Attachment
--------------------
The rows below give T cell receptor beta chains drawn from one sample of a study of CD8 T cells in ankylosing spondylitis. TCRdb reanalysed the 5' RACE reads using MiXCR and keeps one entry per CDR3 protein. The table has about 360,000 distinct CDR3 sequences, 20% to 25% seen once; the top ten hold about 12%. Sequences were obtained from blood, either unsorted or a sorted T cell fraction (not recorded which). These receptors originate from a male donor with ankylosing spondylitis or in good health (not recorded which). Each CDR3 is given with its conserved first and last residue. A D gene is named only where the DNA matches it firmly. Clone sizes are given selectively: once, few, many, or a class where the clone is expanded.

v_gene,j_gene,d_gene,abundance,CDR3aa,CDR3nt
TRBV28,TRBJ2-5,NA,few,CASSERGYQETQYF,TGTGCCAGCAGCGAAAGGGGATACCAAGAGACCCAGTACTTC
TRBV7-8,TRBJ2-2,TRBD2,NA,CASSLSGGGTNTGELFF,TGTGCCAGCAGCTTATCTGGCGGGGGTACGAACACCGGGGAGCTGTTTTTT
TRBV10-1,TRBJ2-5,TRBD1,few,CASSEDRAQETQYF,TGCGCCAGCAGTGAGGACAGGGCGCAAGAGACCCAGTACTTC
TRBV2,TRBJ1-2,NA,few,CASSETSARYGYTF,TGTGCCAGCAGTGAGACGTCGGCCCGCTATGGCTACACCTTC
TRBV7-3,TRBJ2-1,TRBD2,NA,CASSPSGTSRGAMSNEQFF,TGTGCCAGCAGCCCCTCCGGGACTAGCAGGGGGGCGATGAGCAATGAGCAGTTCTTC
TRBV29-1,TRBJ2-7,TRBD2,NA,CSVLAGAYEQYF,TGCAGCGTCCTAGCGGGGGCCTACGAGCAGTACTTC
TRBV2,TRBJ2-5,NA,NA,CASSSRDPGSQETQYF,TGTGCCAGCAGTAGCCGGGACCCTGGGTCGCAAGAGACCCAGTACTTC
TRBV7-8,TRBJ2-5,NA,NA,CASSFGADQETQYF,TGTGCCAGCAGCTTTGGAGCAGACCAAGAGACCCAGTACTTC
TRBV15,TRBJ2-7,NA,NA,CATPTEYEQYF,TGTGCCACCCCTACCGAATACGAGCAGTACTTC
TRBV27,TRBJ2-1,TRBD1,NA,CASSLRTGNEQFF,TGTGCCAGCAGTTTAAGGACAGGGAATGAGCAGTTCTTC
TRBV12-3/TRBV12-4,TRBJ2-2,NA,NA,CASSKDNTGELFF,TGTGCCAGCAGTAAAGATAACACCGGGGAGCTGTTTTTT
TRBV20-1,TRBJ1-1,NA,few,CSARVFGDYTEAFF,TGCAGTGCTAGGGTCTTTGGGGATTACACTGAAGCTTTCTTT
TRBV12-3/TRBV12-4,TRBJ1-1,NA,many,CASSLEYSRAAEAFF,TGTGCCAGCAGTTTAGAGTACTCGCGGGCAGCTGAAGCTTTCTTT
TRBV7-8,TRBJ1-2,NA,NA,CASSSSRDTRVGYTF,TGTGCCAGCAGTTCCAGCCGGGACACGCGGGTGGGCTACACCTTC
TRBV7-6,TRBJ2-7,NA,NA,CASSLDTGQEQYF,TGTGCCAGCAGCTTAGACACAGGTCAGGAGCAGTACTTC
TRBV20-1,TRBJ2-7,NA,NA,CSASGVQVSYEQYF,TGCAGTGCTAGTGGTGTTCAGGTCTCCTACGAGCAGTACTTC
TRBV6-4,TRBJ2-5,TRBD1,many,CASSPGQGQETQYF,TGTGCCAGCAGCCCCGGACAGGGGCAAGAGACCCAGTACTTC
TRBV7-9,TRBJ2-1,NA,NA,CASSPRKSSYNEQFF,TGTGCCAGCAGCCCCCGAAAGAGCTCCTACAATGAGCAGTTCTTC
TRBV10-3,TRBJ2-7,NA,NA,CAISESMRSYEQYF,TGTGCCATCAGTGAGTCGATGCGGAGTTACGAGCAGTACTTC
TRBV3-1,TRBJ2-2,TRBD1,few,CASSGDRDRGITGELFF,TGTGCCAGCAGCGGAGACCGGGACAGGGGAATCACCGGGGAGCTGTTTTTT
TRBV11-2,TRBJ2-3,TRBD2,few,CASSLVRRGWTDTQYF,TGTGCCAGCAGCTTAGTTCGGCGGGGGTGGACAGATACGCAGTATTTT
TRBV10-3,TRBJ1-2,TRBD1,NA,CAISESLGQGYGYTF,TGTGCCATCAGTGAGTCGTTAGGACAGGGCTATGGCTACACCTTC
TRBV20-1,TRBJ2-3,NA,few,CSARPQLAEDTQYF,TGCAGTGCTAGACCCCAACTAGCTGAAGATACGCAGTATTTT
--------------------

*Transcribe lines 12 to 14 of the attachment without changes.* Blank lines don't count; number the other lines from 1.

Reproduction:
TRBV27,TRBJ2-1,TRBD1,NA,CASSLRTGNEQFF,TGTGCCAGCAGTTTAAGGACAGGGAATGAGCAGTTCTTC
TRBV12-3/TRBV12-4,TRBJ2-2,NA,NA,CASSKDNTGELFF,TGTGCCAGCAGTAAAGATAACACCGGGGAGCTGTTTTTT
TRBV20-1,TRBJ1-1,NA,few,CSARVFGDYTEAFF,TGCAGTGCTAGGGTCTTTGGGGATTACACTGAAGCTTTCTTT